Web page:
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Feminism and Fashion – an LCF Research discussion

girls-club
girls-club
Written by
lfox
Published date
29 May 2015

On Wednesday evening, researchers, students and academics came together to discuss feminism and fashion, from the early 20th century wave through to the Internet age. Chaired by Djurdja Bartlett, LCF researcher and Coordinator of Fashion, Media and Research Hub, the round table debate played host to Ilya Parkins, Visiting Fellow at Gender Institute, London School of Economics, Georgia Murray, MA Fashion Journalism graduate and founder of GIRLS/CLUB zine and Pamela Church-Gibson, Reader in Cultural and Historical Studies.

girls-club

Front cover of MA Fashion Journalism graduate Georgia Murray’s magazine GIRLS/CLUB

The panel began by discussing the notion of the four waves of feminism including lipstick feminism in the 90s and seventies activism.

Ilya Parkins commented “I am a bit suspicious of the theory of waves. They tend to obscure what happens in between them, which is a lot actually. Waves are just moments of visibility; I think this is where fashion comes in, as it is always about visibility, spectacular visibility. So its interesting how these two forms hang on to each other.” She added “We can map moments of great fashion change to moments of eruption in feminism.”

Djurdja responded “I agree about the waves, they’re a pragmatic tool but they only cover fragments.” Ilya concluded “The problem with waves is it boils things down; and its way more complicated that that.”

The panel then discussed feminist academia and theory more generally, both its pitfalls and shifting identity. Pamela Church-Gibson said “My essay in Fashion Cultures in 2001 was very much an intervention in academic debate. I am increasingly concerned that feminism has very much become an academic project.” On feminism’s disconnect from everyday life Church-Gibson added “There is a strong strand of feminists at the moment in the States, of older women trying to protect younger women from wandering around scantily clad; and then young women saying I can wear what I want. I think the feminist project is in terrible peril at the moment. There is a lot of antipathy. We need to think of feminism as something practical; we need to get back to where we started”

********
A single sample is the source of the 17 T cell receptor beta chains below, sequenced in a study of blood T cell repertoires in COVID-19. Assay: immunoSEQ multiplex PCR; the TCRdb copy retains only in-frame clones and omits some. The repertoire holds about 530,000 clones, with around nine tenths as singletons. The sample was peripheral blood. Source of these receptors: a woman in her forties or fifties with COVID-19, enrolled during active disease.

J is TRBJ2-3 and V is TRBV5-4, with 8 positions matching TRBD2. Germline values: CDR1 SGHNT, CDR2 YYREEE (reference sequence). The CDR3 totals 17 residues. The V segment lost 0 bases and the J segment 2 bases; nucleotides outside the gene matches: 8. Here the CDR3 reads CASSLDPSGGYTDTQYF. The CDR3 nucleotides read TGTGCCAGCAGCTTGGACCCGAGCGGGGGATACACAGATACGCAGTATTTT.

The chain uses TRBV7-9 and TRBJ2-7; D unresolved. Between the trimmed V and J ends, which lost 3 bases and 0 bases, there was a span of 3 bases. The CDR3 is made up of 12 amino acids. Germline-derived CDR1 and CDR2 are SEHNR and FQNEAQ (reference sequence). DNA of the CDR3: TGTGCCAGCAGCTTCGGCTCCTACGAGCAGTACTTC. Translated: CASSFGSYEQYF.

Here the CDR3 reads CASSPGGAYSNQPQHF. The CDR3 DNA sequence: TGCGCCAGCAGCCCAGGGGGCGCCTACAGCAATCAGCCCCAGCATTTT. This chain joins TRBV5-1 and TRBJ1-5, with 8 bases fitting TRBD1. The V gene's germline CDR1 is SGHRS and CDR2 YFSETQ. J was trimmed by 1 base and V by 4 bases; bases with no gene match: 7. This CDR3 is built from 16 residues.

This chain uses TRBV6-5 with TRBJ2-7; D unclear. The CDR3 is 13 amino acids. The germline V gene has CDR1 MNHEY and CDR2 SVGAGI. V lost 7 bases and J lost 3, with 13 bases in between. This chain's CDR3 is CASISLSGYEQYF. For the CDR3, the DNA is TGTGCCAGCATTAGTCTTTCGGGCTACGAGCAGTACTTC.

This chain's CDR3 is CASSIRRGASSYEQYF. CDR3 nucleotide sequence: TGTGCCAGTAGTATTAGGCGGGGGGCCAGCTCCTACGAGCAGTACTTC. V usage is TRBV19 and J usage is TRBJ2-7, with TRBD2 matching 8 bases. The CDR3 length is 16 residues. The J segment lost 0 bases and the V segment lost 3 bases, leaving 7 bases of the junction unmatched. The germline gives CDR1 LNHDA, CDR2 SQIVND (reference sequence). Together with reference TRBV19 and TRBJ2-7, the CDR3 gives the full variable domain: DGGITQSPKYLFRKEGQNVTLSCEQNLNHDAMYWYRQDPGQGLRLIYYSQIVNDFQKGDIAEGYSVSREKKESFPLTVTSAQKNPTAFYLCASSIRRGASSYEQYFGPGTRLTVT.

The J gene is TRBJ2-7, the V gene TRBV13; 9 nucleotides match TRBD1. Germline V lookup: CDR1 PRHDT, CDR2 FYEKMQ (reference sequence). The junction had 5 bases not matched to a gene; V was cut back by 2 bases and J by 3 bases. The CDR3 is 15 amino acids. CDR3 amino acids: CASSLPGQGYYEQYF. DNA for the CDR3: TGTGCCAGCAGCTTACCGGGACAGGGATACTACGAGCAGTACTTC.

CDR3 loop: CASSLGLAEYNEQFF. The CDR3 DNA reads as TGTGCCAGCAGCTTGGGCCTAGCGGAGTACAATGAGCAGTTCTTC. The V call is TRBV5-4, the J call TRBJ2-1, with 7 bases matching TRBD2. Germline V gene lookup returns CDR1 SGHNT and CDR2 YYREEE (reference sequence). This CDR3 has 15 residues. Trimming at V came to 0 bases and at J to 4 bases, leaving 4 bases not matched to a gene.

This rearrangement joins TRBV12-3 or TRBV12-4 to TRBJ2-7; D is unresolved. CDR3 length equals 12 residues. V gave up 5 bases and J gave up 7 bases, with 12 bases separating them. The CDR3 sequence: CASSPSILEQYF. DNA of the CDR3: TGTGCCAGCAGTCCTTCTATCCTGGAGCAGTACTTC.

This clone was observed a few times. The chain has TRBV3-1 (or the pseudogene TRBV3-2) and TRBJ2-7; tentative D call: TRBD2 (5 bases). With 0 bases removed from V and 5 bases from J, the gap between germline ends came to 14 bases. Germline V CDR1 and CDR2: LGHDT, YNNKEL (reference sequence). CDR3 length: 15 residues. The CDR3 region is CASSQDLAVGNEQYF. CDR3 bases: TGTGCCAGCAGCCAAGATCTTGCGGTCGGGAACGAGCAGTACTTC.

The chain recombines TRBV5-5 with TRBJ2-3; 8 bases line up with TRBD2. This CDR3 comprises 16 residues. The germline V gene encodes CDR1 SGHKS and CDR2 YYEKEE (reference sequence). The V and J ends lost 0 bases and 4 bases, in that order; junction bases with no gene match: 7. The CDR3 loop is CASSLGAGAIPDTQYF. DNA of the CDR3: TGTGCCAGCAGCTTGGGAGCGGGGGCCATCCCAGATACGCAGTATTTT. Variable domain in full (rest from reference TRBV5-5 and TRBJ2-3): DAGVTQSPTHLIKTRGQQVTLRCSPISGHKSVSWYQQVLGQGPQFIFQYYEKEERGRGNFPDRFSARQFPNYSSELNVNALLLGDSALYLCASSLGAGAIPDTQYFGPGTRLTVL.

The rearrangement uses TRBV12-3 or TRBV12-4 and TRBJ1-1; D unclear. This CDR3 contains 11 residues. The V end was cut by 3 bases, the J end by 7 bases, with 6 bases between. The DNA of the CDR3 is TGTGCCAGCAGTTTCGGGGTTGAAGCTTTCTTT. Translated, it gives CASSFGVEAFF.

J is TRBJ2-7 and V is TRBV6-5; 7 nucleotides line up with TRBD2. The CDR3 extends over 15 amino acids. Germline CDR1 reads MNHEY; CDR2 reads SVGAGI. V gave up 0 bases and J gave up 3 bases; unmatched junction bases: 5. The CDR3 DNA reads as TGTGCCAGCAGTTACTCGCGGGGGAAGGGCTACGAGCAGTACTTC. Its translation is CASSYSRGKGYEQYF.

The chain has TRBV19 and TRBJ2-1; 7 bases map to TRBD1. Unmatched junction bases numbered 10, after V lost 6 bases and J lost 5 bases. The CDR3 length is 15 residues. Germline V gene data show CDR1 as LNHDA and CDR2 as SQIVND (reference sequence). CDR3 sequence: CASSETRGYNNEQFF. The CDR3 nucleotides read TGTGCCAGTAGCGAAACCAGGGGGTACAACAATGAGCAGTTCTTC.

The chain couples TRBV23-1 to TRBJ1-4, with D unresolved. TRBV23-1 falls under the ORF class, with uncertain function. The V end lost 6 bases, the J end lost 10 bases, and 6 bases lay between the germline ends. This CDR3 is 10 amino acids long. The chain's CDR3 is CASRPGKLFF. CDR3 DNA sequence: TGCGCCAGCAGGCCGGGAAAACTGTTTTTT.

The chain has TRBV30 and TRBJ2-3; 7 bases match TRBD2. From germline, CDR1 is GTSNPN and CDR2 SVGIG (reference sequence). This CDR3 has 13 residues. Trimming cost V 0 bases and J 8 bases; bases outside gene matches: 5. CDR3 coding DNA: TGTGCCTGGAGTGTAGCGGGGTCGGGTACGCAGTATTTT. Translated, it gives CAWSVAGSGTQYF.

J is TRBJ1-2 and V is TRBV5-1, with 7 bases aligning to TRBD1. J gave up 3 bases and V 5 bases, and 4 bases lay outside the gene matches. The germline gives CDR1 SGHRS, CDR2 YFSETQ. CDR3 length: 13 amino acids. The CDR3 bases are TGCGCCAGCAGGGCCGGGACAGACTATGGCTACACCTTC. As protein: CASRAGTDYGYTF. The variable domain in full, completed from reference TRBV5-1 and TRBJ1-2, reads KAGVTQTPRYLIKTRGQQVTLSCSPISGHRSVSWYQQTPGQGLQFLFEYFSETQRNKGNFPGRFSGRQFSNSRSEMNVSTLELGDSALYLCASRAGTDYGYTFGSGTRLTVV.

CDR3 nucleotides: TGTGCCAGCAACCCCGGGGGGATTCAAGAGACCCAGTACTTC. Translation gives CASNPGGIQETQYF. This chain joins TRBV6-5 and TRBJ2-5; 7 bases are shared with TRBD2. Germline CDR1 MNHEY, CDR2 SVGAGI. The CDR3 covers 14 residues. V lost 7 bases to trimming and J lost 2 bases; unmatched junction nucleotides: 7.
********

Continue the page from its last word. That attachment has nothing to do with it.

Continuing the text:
The distinction between fashion and dress was raised. Georgia Murray commented “The Chanel catwalk episode didn’t cause as much of a debate as Kim Kardashian naked on he front cover of a magazine. Its dress and the body, more than fashion’ that impacts young women’s sense of identity.”

The discussion then turned to notions of femininity and how this is defined. The first issue of GIRLS/CLUB zine, published as Georgia’s final project for her MA, is notably pink in tone and depicts a bubblegum image of a longhaired girl in a fluffy top. This was intentional, said Murray “I don’t think it’s a new thing to say you can be a feminist and shave your legs. Femininity was previously a word associated with passivity. That’s not how me and my friends see it.” This fuelled conversation about Sarah Lucas’ work for this year’s Venice Biennale and her subsequent interview for the Guardian where she said “Yes, I am a feminist, and it is a feminine show”. The work, “absolutely for women” featured plaster casts of her close group of female friends, draped over household objects, and put the debate in an art context.

This notion of solidarity between women, and women taking their friends as their subject matter, came up when the panel considered the Internet age and celebrity.
Georgia, who is about to publish issue two of GIRLS/CLUB said the internet “Has become a hugely powerful tool. The younger generations can communicate far better than we ever could. We didn’t have this tool in the past, to get together and create this amazing thing, with connections with other women all over the world.”  She used Taylor Swift as an example of a celebrity who “is using their power, but not using her body particularly. And she’s embraced solidarity in women through her close group of friends and peers.”

The Internet debate was divided, however, with Pamela Church Gibson adding “It is also a platform to become messy.” And the conversation turned to trolling and the negative impact of selfies on young women’s self esteem.

But positive steps forward have been made, highlighted Ilya Parkins:

“I see so much energy around the term feminism right now, through figures like Beyonce. I think some of the earlier activism has trickled down, even into the school curriculum.”